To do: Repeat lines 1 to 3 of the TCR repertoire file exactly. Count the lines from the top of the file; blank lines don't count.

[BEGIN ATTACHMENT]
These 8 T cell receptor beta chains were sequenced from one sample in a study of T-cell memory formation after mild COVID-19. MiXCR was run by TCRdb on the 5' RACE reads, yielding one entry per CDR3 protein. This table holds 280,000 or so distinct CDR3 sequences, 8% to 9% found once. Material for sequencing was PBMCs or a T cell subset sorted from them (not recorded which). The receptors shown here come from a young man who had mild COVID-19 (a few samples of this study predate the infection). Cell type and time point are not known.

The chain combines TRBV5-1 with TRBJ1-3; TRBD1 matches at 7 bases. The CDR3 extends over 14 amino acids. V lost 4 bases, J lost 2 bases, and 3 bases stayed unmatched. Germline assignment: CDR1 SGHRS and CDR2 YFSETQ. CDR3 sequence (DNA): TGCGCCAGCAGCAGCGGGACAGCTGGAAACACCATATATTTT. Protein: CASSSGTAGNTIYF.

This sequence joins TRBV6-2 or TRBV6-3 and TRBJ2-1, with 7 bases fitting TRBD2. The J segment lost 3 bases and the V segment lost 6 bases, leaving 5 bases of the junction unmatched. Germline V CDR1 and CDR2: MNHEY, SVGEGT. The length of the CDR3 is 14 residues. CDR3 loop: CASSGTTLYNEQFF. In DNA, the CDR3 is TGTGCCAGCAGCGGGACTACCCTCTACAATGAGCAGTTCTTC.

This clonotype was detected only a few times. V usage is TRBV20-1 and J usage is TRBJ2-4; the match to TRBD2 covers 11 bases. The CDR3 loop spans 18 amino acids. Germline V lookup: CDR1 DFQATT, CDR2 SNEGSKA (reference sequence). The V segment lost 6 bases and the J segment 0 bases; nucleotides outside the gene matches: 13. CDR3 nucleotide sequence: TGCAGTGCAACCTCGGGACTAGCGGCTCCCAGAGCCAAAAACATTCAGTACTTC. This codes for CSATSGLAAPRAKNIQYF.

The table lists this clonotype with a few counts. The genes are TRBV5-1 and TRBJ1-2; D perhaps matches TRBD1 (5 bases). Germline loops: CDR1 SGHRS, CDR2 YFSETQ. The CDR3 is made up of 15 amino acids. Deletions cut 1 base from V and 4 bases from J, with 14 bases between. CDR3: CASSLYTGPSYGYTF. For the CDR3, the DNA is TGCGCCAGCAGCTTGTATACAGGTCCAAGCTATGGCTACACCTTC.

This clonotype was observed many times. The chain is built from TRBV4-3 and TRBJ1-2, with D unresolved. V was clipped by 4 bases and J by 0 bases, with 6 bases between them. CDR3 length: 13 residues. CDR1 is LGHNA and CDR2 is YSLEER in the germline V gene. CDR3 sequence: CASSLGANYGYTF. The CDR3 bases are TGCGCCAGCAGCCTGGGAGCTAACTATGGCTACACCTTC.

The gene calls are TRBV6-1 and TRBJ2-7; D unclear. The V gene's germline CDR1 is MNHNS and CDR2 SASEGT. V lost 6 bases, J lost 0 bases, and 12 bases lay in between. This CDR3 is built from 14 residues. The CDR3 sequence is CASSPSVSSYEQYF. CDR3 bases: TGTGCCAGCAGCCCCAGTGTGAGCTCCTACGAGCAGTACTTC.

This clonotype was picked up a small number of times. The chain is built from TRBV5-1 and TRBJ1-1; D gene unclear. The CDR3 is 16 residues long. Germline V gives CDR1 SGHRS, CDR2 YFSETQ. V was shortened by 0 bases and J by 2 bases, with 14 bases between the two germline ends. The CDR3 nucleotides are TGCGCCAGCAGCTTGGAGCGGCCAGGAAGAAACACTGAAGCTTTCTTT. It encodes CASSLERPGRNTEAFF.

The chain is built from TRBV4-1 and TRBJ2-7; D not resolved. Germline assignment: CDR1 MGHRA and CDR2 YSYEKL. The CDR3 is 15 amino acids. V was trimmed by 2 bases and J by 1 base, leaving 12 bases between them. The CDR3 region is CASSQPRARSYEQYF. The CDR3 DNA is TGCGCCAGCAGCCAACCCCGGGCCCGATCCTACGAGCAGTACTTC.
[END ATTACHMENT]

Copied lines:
These 8 T cell receptor beta chains were sequenced from one sample in a study of T-cell memory formation after mild COVID-19. MiXCR was run by TCRdb on the 5' RACE reads, yielding one entry per CDR3 protein. This table holds 280,000 or so distinct CDR3 sequences, 8% to 9% found once. Material for sequencing was PBMCs or a T cell subset sorted from them (not recorded which). The receptors shown here come from a young man who had mild COVID-19 (a few samples of this study predate the infection). Cell type and time point are not known.

The chain combines TRBV5-1 with TRBJ1-3; TRBD1 matches at 7 bases. The CDR3 extends over 14 amino acids. V lost 4 bases, J lost 2 bases, and 3 bases stayed unmatched. Germline assignment: CDR1 SGHRS and CDR2 YFSETQ. CDR3 sequence (DNA): TGCGCCAGCAGCAGCGGGACAGCTGGAAACACCATATATTTT. Protein: CASSSGTAGNTIYF.

This sequence joins TRBV6-2 or TRBV6-3 and TRBJ2-1, with 7 bases fitting TRBD2. The J segment lost 3 bases and the V segment lost 6 bases, leaving 5 bases of the junction unmatched. Germline V CDR1 and CDR2: MNHEY, SVGEGT. The length of the CDR3 is 14 residues. CDR3 loop: CASSGTTLYNEQFF. In DNA, the CDR3 is TGTGCCAGCAGCGGGACTACCCTCTACAATGAGCAGTTCTTC.